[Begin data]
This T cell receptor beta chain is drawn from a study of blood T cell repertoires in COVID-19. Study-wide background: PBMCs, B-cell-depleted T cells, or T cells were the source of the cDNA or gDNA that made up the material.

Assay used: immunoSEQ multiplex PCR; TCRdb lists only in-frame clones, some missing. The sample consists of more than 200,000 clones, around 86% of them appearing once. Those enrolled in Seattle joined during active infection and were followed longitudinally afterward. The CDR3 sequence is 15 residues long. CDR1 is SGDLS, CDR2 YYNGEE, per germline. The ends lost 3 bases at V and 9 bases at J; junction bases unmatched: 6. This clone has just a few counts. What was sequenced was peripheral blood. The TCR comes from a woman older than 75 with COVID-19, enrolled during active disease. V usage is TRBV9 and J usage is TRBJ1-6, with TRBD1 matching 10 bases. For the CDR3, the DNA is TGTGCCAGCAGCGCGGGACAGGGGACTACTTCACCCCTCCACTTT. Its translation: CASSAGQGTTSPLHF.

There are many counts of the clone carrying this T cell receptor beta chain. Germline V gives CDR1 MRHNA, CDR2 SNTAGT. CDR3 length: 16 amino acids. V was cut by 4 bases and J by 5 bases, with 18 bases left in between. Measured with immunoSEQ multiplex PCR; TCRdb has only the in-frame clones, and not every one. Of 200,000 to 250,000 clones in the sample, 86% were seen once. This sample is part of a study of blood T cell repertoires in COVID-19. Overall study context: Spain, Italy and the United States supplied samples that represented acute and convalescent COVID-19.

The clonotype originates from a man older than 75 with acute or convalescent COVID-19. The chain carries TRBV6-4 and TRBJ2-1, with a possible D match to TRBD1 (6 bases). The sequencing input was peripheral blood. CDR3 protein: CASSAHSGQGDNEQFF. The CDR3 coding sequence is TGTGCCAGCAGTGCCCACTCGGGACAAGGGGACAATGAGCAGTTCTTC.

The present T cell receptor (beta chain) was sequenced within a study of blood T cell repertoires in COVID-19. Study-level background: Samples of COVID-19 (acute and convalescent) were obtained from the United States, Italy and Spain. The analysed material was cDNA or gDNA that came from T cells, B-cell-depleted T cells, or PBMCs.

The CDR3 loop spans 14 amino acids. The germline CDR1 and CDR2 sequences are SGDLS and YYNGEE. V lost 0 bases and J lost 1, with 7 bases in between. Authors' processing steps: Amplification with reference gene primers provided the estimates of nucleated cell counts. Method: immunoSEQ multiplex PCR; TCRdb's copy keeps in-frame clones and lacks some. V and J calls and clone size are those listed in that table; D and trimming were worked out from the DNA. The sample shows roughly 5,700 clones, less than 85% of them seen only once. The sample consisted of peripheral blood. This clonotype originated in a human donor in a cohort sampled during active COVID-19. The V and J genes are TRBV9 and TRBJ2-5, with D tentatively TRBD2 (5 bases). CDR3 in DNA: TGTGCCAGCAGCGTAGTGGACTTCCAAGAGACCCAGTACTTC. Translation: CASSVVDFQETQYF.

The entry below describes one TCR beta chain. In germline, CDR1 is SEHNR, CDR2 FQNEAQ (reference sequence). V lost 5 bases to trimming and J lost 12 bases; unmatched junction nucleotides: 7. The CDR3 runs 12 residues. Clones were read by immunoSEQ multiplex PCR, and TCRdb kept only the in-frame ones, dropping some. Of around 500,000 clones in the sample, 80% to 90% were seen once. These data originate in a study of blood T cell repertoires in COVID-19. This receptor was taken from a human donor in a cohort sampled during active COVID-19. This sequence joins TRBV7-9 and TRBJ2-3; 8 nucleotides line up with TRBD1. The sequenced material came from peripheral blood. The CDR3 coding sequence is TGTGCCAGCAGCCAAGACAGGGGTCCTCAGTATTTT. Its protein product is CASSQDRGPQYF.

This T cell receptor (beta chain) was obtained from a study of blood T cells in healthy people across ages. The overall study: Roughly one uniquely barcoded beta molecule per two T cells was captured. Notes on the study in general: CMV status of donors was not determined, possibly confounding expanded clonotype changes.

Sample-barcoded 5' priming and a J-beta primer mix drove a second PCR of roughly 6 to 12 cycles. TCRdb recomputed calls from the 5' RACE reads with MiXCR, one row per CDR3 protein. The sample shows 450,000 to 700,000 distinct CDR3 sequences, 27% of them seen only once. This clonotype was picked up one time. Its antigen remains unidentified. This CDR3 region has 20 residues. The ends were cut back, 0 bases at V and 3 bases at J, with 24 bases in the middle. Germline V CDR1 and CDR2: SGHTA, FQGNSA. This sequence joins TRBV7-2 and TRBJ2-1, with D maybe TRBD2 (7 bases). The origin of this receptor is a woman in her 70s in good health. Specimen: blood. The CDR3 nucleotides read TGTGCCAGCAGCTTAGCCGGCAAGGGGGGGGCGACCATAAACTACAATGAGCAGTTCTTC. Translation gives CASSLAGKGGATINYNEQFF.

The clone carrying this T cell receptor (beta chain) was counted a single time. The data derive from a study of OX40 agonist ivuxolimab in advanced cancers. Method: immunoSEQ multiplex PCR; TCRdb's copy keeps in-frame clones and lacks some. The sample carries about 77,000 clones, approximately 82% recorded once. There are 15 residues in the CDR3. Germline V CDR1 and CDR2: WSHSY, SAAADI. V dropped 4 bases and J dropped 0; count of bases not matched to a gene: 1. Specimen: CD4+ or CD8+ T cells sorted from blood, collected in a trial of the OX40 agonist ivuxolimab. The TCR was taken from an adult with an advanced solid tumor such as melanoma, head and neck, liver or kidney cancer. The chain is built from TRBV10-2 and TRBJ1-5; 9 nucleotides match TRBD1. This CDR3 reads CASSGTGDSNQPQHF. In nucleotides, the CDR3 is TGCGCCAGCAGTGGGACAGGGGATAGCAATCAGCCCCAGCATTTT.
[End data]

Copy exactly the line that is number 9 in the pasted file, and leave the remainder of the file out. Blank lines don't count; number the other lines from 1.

Sample-barcoded 5' priming and a J-beta primer mix drove a second PCR of roughly 6 to 12 cycles. TCRdb recomputed calls from the 5' RACE reads with MiXCR, one row per CDR3 protein. The sample shows 450,000 to 700,000 distinct CDR3 sequences, 27% of them seen only once. This clonotype was picked up one time. Its antigen remains unidentified. This CDR3 region has 20 residues. The ends were cut back, 0 bases at V and 3 bases at J, with 24 bases in the middle. Germline V CDR1 and CDR2: SGHTA, FQGNSA. This sequence joins TRBV7-2 and TRBJ2-1, with D maybe TRBD2 (7 bases). The origin of this receptor is a woman in her 70s in good health. Specimen: blood. The CDR3 nucleotides read TGTGCCAGCAGCTTAGCCGGCAAGGGGGGGGCGACCATAAACTACAATGAGCAGTTCTTC. Translation gives CASSLAGKGGATINYNEQFF.